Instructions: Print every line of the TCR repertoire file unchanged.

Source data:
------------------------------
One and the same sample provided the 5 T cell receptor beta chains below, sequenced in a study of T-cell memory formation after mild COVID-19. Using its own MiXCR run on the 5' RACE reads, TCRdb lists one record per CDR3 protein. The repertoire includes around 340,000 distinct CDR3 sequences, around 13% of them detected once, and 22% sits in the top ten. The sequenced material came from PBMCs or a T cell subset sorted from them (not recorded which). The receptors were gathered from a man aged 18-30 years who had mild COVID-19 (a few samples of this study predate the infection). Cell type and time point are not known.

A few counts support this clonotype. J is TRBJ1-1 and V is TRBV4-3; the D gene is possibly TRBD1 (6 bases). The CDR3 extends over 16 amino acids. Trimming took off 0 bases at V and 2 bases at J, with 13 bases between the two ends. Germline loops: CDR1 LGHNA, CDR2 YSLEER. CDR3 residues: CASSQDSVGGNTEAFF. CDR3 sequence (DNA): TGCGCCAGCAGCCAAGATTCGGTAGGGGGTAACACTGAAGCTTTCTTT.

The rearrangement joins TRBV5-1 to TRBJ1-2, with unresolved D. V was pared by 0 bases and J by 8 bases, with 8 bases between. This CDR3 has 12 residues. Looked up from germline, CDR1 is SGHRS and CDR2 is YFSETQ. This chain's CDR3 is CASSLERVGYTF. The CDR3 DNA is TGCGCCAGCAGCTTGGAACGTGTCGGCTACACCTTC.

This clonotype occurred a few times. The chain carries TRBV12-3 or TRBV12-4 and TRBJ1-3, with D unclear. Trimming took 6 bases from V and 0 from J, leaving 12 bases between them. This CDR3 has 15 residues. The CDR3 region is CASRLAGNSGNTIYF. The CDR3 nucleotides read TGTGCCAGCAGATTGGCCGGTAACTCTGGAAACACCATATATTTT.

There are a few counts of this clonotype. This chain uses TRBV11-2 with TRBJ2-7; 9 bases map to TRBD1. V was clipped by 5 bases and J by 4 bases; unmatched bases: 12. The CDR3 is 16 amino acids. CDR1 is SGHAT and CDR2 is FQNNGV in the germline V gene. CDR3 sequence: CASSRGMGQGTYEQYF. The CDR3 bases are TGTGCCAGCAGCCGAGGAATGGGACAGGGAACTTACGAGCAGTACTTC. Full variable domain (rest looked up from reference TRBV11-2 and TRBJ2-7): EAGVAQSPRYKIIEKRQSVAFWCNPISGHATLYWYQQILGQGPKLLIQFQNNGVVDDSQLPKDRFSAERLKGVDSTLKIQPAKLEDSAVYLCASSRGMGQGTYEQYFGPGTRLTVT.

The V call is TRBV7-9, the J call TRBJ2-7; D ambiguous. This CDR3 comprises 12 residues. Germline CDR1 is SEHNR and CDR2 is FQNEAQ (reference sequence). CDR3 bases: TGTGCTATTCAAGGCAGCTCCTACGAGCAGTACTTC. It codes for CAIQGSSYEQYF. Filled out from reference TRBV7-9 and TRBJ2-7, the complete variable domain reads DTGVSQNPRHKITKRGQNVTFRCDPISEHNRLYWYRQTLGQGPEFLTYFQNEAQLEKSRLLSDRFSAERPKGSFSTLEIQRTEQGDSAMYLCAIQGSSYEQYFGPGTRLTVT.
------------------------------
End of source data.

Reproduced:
One and the same sample provided the 5 T cell receptor beta chains below, sequenced in a study of T-cell memory formation after mild COVID-19. Using its own MiXCR run on the 5' RACE reads, TCRdb lists one record per CDR3 protein. The repertoire includes around 340,000 distinct CDR3 sequences, around 13% of them detected once, and 22% sits in the top ten. The sequenced material came from PBMCs or a T cell subset sorted from them (not recorded which). The receptors were gathered from a man aged 18-30 years who had mild COVID-19 (a few samples of this study predate the infection). Cell type and time point are not known.

A few counts support this clonotype. J is TRBJ1-1 and V is TRBV4-3; the D gene is possibly TRBD1 (6 bases). The CDR3 extends over 16 amino acids. Trimming took off 0 bases at V and 2 bases at J, with 13 bases between the two ends. Germline loops: CDR1 LGHNA, CDR2 YSLEER. CDR3 residues: CASSQDSVGGNTEAFF. CDR3 sequence (DNA): TGCGCCAGCAGCCAAGATTCGGTAGGGGGTAACACTGAAGCTTTCTTT.

The rearrangement joins TRBV5-1 to TRBJ1-2, with unresolved D. V was pared by 0 bases and J by 8 bases, with 8 bases between. This CDR3 has 12 residues. Looked up from germline, CDR1 is SGHRS and CDR2 is YFSETQ. This chain's CDR3 is CASSLERVGYTF. The CDR3 DNA is TGCGCCAGCAGCTTGGAACGTGTCGGCTACACCTTC.

This clonotype occurred a few times. The chain carries TRBV12-3 or TRBV12-4 and TRBJ1-3, with D unclear. Trimming took 6 bases from V and 0 from J, leaving 12 bases between them. This CDR3 has 15 residues. The CDR3 region is CASRLAGNSGNTIYF. The CDR3 nucleotides read TGTGCCAGCAGATTGGCCGGTAACTCTGGAAACACCATATATTTT.

There are a few counts of this clonotype. This chain uses TRBV11-2 with TRBJ2-7; 9 bases map to TRBD1. V was clipped by 5 bases and J by 4 bases; unmatched bases: 12. The CDR3 is 16 amino acids. CDR1 is SGHAT and CDR2 is FQNNGV in the germline V gene. CDR3 sequence: CASSRGMGQGTYEQYF. The CDR3 bases are TGTGCCAGCAGCCGAGGAATGGGACAGGGAACTTACGAGCAGTACTTC. Full variable domain (rest looked up from reference TRBV11-2 and TRBJ2-7): EAGVAQSPRYKIIEKRQSVAFWCNPISGHATLYWYQQILGQGPKLLIQFQNNGVVDDSQLPKDRFSAERLKGVDSTLKIQPAKLEDSAVYLCASSRGMGQGTYEQYFGPGTRLTVT.

The V call is TRBV7-9, the J call TRBJ2-7; D ambiguous. This CDR3 comprises 12 residues. Germline CDR1 is SEHNR and CDR2 is FQNEAQ (reference sequence). CDR3 bases: TGTGCTATTCAAGGCAGCTCCTACGAGCAGTACTTC. It codes for CAIQGSSYEQYF. Filled out from reference TRBV7-9 and TRBJ2-7, the complete variable domain reads DTGVSQNPRHKITKRGQNVTFRCDPISEHNRLYWYRQTLGQGPEFLTYFQNEAQLEKSRLLSDRFSAERPKGSFSTLEIQRTEQGDSAMYLCAIQGSSYEQYFGPGTRLTVT.